Gold Fields bags Canadian peer Yamana in $6.7bn all-equity deal
Gold Fields is set to acquire Canadian peer Yamana for $6.7bn in an all-equity deal. This is a blockbuster that will see Gold Fields controlling 61% of the new entity while Yamana shareholders will hold the remaining 39%. For Gold Fields, the deal provides a project pipeline that will more than offset expected declines in its current production base from 2027.
Gold Fields has been on the hunt for acquisitions and in Canada it has now bagged one that should propel it into the Big Five of world gold producers. In fact, it is now on course to be number three from number six.
Gold Fields had been preoccupied with organic growth in recent years under former CEO Nick Holland, who set the company on its current path of mechanised, global operations with a focus on profitable ounces.
But Gold Fields faced a likely fall in production from an expected peak of 2.8 million ounces in 2024/25. Its only remaining project in the pipeline is its $860-million Salares Norte project in Chile, which remains on course despite the distraction posed by a colony of endangered chinchillas that the company has been trying to relocate.
“After Salares, we don’t have any projects in our pipeline,” Gold Fields CEO Chris Griffith said in a conference call with journalists, noting the pipeline of projects that Yamana brings to the table. “It’s a great deal for us … it will be transformational for Gold Fields.”
These include the Canadian miner’s copper/gold Mara project in Argentina, and Gold Fields is keen on copper as it is regarded as a “green metal” needed for the global energy transition. Yamana’s mines and projects are in Canada and South America. Gold Fields already has a South American presence but its production is mostly from Australia and Africa. South Deep is its last operational South African asset and that has recently turned the corner to profitability, it seems.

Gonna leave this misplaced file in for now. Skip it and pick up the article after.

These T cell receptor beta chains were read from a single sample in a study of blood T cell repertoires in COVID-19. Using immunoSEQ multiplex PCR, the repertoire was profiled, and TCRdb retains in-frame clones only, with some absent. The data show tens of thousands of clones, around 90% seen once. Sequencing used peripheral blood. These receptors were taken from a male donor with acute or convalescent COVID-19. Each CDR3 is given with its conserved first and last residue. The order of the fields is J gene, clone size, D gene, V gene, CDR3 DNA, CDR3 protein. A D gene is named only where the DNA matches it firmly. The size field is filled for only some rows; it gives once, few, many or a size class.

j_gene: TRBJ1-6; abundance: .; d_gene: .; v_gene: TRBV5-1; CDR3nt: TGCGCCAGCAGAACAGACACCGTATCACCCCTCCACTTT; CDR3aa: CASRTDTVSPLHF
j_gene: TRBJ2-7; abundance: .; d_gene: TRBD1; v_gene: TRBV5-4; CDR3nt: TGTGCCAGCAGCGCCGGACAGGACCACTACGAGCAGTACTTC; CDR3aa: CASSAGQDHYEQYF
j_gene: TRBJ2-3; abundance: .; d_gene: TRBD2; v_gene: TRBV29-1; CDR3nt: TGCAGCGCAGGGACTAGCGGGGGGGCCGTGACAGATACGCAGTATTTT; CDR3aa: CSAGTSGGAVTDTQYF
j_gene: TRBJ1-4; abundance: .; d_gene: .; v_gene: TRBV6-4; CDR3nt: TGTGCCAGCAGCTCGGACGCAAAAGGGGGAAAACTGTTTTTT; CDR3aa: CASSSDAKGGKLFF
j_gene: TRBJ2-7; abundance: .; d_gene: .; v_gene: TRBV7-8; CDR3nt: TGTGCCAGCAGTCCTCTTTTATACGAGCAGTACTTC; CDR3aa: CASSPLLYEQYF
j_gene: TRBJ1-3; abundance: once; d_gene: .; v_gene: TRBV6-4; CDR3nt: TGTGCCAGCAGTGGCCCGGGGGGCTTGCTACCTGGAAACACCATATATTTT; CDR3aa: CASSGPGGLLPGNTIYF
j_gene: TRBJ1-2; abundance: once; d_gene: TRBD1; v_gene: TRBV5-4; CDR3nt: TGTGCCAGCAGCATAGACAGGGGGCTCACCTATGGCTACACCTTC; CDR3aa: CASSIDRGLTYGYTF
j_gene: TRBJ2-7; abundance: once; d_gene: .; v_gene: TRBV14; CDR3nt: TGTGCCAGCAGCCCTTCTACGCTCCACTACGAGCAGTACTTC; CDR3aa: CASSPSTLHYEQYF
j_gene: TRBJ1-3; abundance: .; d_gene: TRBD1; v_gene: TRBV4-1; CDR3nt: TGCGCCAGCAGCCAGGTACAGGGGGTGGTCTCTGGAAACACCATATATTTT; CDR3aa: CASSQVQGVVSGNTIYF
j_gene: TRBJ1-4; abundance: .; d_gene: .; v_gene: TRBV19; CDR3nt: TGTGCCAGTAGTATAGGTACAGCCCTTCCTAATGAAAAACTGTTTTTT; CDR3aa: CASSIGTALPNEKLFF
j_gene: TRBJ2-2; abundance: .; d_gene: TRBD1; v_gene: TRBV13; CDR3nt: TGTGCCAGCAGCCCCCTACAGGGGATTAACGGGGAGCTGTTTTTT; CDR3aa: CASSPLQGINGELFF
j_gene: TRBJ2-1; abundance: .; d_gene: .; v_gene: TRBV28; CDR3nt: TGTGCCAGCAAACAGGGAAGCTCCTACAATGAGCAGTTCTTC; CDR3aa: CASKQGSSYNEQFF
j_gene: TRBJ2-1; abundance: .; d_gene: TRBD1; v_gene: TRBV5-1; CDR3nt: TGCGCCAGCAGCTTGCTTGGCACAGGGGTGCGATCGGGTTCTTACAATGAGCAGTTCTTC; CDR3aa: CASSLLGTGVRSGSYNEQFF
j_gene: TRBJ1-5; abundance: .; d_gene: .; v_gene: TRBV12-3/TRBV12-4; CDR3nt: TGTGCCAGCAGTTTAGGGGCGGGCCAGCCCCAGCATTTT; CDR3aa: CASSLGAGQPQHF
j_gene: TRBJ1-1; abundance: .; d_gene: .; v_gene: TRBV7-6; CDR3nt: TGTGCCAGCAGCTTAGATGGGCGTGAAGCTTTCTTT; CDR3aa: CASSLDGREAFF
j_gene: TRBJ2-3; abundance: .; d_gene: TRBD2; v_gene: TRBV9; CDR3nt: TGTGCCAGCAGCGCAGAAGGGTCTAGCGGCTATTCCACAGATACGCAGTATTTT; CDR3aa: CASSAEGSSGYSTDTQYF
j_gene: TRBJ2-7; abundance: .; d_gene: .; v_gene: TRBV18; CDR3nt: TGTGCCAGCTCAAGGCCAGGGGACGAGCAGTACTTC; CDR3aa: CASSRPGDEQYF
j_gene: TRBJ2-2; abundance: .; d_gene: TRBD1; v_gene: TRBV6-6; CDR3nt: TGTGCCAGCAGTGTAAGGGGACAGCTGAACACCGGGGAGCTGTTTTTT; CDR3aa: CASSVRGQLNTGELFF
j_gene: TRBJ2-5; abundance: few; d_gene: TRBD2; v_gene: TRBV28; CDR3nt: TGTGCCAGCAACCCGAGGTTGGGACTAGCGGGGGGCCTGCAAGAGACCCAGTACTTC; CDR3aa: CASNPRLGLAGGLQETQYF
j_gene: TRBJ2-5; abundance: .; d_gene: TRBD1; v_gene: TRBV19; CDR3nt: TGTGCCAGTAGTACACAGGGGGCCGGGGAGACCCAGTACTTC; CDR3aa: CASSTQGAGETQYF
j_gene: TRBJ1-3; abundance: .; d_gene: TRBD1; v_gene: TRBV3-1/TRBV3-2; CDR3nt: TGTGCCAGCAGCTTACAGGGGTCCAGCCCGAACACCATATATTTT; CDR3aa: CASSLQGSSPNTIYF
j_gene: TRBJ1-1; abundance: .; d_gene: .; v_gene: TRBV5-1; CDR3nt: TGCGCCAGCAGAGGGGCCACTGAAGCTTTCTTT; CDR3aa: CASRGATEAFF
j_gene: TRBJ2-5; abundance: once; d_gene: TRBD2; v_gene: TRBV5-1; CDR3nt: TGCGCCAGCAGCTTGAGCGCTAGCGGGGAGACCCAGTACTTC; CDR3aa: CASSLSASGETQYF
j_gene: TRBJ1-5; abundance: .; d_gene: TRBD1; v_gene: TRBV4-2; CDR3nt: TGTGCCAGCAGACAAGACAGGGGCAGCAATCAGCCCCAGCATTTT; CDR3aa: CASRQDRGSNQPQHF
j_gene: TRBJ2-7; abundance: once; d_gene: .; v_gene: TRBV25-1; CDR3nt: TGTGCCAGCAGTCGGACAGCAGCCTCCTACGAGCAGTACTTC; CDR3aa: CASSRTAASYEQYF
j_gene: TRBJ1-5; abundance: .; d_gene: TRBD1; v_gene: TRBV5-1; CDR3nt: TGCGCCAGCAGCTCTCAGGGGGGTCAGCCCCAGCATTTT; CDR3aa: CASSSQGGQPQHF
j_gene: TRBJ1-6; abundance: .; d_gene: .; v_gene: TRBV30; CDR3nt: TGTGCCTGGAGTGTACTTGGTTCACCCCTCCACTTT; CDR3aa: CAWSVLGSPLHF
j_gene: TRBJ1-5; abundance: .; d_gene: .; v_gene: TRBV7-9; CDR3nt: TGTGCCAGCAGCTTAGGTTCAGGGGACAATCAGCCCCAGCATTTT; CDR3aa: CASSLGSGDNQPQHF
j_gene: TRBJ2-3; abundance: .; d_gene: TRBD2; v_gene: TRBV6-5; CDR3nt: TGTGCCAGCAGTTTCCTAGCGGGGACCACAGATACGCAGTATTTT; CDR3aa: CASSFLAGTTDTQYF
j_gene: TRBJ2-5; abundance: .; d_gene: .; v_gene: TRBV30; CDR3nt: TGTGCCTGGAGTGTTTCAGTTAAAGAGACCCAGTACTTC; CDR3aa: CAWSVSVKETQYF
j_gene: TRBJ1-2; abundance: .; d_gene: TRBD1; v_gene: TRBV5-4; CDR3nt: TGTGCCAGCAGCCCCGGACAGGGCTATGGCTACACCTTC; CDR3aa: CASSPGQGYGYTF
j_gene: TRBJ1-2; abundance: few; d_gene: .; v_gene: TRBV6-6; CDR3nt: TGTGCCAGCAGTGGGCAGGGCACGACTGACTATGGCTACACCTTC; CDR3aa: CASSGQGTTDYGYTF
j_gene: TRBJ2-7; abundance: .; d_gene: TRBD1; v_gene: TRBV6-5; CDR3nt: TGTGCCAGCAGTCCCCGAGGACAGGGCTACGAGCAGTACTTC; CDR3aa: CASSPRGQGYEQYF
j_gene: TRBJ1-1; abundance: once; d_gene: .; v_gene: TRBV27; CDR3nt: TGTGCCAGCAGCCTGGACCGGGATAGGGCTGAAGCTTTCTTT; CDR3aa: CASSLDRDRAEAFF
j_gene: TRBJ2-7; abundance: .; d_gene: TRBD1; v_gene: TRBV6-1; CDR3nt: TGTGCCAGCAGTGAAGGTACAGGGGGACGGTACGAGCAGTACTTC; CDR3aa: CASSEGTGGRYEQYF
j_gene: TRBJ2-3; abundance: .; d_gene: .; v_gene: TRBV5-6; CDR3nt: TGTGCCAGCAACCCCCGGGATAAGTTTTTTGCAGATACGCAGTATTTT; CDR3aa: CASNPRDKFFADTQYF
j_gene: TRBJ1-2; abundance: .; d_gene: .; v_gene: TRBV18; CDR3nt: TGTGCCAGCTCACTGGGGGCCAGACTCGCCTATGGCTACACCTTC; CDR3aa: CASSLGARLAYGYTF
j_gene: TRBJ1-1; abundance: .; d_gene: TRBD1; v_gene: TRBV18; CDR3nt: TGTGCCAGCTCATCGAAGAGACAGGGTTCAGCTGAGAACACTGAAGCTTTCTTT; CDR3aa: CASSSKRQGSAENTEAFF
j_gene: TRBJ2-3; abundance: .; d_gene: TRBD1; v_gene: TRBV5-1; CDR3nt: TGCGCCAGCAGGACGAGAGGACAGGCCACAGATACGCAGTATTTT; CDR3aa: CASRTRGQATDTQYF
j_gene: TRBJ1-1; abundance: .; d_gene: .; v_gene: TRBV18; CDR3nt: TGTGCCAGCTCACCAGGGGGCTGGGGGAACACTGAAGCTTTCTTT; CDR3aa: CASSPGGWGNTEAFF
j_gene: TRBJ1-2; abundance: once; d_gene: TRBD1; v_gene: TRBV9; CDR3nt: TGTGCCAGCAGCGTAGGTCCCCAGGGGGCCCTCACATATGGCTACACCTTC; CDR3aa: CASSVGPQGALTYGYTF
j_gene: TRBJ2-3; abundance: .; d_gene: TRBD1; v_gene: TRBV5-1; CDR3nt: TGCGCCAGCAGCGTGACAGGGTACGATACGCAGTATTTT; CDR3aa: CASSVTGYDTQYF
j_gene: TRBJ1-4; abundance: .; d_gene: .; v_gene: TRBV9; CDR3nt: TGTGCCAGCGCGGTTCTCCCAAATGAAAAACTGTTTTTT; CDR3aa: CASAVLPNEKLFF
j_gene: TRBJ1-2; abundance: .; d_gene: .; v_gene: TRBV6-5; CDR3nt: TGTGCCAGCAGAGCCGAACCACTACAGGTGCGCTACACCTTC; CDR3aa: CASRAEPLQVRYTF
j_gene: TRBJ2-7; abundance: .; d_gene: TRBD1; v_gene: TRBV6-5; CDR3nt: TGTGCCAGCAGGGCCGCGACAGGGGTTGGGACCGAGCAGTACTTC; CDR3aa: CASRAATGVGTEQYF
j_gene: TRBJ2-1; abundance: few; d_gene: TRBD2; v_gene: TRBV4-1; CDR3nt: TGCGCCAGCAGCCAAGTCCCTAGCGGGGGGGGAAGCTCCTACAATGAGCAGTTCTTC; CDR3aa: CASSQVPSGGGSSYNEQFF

Gold Fields’ 2021 production was 2.3 million ounces and Yamana’s was 885,000 ounces, which adds up to almost 3.2 million ounces. The combined company’s target is for 3.8 million ounces by 2024.
The deal has the support of both boards and is expected to be a done deal by the third quarter of 2022, subject to shareholder and regulatory approvals.
Gold Fields’ share price tanked by about 20% on Tuesday, but this is often the initial price that the buyers pay in an all-share deal. The transaction valued Yamana at $6.7-billion – about R105-billion – a premium of almost 34% on the target’s 10-day volume-weighted average price on 27 May.
Griffith noted in the media call that when you offer a premium on the company you plan to acquire, your own share price tends to take a short-term knock, while your target’s share price tends to go north. Yamana’s share price did just that, climbing by more than 8%. It remains to be seen what the share price of the combined entity eventually does, but if Gold Fields’ shareholders support the transaction, expect its share price to regain lost ground.
Among other things, the lack of debt funding needed for the transaction is clearly a plus.
The initial view from analysts has been cautious.
“Gold Fields and Yamana have disparate assets that are unlikely to yield significant operating synergies beyond overhead savings. Moreover, although Yamana’s unit cash costs profile is slightly better than that of Gold Fields alone, it will account for a smaller share (about 30%) of the combined company’s total production and have similar all-in sustaining costs that we estimate at $1,100 per ounce,” S&P Global Ratings said in a note on the transaction.
“Also, both companies are proceeding with growth initiatives – for example, Gold Fields’ Salares Norte development, and Yamana’s Canadian Malartic underground expansion – and face inflationary pressures that could add a degree of cost variability. As such, we do not anticipate a material change in Gold Fields’ pro forma margins and returns over the near term.”
The deal also points to ongoing consolidation in the precious metals sector. Could a bigger Gold Fields also be a bigger target itself for bigger producers such as Newmont or Barrick?
“We don’t spend our life worrying about who can come and gobble us,” Griffith told Business Maverick. “If someone thinks we’re attractive, then we’re doing our job well. And if, ultimately, that’s to the benefit of shareholders, then that’s great. It’s like what we are doing now, we think this is to the benefit of both sets of shareholders and that’s why this deal is happening.” DM/BM